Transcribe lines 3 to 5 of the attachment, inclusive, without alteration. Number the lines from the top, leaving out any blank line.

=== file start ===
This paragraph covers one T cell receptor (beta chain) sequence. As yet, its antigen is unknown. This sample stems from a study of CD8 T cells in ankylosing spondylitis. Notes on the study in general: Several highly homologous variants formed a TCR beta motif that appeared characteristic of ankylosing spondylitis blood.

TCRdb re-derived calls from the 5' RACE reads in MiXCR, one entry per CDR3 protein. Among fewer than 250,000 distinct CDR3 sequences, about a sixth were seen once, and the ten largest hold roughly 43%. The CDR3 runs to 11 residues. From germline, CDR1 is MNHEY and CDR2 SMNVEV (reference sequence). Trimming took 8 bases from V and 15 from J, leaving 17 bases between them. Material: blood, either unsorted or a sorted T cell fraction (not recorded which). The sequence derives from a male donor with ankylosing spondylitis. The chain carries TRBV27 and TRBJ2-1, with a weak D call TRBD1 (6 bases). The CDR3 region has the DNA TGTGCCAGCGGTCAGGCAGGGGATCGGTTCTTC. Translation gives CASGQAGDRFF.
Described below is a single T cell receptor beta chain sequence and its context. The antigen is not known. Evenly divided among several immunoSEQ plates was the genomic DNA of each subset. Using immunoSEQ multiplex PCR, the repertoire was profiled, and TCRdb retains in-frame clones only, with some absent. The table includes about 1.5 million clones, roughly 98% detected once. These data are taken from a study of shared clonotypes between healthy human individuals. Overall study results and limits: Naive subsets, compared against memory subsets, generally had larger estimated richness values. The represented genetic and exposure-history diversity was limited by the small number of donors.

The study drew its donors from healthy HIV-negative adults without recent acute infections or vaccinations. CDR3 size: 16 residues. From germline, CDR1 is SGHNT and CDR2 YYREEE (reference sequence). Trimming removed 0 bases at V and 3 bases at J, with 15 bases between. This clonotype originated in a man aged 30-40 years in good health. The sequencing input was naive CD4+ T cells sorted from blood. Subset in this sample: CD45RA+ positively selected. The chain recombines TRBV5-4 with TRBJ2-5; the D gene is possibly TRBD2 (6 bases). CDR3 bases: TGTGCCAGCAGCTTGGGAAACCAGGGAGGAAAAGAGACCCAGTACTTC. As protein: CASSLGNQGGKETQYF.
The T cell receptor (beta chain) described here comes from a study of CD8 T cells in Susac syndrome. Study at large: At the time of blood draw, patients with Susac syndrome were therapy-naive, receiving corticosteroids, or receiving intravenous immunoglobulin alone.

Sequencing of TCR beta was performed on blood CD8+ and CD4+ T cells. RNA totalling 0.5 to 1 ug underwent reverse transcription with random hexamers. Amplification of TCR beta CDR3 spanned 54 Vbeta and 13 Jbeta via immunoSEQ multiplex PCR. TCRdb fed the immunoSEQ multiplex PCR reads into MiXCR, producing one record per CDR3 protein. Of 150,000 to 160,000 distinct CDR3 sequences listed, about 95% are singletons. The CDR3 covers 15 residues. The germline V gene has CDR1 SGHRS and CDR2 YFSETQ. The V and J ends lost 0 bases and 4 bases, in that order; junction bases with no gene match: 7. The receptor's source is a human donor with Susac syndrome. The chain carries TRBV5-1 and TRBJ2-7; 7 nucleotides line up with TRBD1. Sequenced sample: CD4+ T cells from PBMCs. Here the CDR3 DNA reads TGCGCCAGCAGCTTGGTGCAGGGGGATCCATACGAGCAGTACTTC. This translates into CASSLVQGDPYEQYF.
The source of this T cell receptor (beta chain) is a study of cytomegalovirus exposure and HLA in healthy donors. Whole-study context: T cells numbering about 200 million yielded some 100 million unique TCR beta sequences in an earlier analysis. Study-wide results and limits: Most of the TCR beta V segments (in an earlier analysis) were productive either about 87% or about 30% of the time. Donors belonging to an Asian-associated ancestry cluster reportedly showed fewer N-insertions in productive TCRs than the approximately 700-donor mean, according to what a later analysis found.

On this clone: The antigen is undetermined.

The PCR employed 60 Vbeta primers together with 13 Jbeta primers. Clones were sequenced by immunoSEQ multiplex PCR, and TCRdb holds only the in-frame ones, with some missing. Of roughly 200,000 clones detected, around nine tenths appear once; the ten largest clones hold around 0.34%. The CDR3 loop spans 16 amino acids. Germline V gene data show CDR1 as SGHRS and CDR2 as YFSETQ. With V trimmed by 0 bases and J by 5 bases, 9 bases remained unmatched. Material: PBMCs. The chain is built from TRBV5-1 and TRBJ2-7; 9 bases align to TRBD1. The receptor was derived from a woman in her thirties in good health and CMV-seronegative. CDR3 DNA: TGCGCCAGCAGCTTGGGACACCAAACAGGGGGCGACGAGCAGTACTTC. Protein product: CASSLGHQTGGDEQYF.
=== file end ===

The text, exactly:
Described below is a single T cell receptor beta chain sequence and its context. The antigen is not known. Evenly divided among several immunoSEQ plates was the genomic DNA of each subset. Using immunoSEQ multiplex PCR, the repertoire was profiled, and TCRdb retains in-frame clones only, with some absent. The table includes about 1.5 million clones, roughly 98% detected once. These data are taken from a study of shared clonotypes between healthy human individuals. Overall study results and limits: Naive subsets, compared against memory subsets, generally had larger estimated richness values. The represented genetic and exposure-history diversity was limited by the small number of donors.

The study drew its donors from healthy HIV-negative adults without recent acute infections or vaccinations. CDR3 size: 16 residues. From germline, CDR1 is SGHNT and CDR2 YYREEE (reference sequence). Trimming removed 0 bases at V and 3 bases at J, with 15 bases between. This clonotype originated in a man aged 30-40 years in good health. The sequencing input was naive CD4+ T cells sorted from blood. Subset in this sample: CD45RA+ positively selected. The chain recombines TRBV5-4 with TRBJ2-5; the D gene is possibly TRBD2 (6 bases). CDR3 bases: TGTGCCAGCAGCTTGGGAAACCAGGGAGGAAAAGAGACCCAGTACTTC. As protein: CASSLGNQGGKETQYF.
The T cell receptor (beta chain) described here comes from a study of CD8 T cells in Susac syndrome. Study at large: At the time of blood draw, patients with Susac syndrome were therapy-naive, receiving corticosteroids, or receiving intravenous immunoglobulin alone.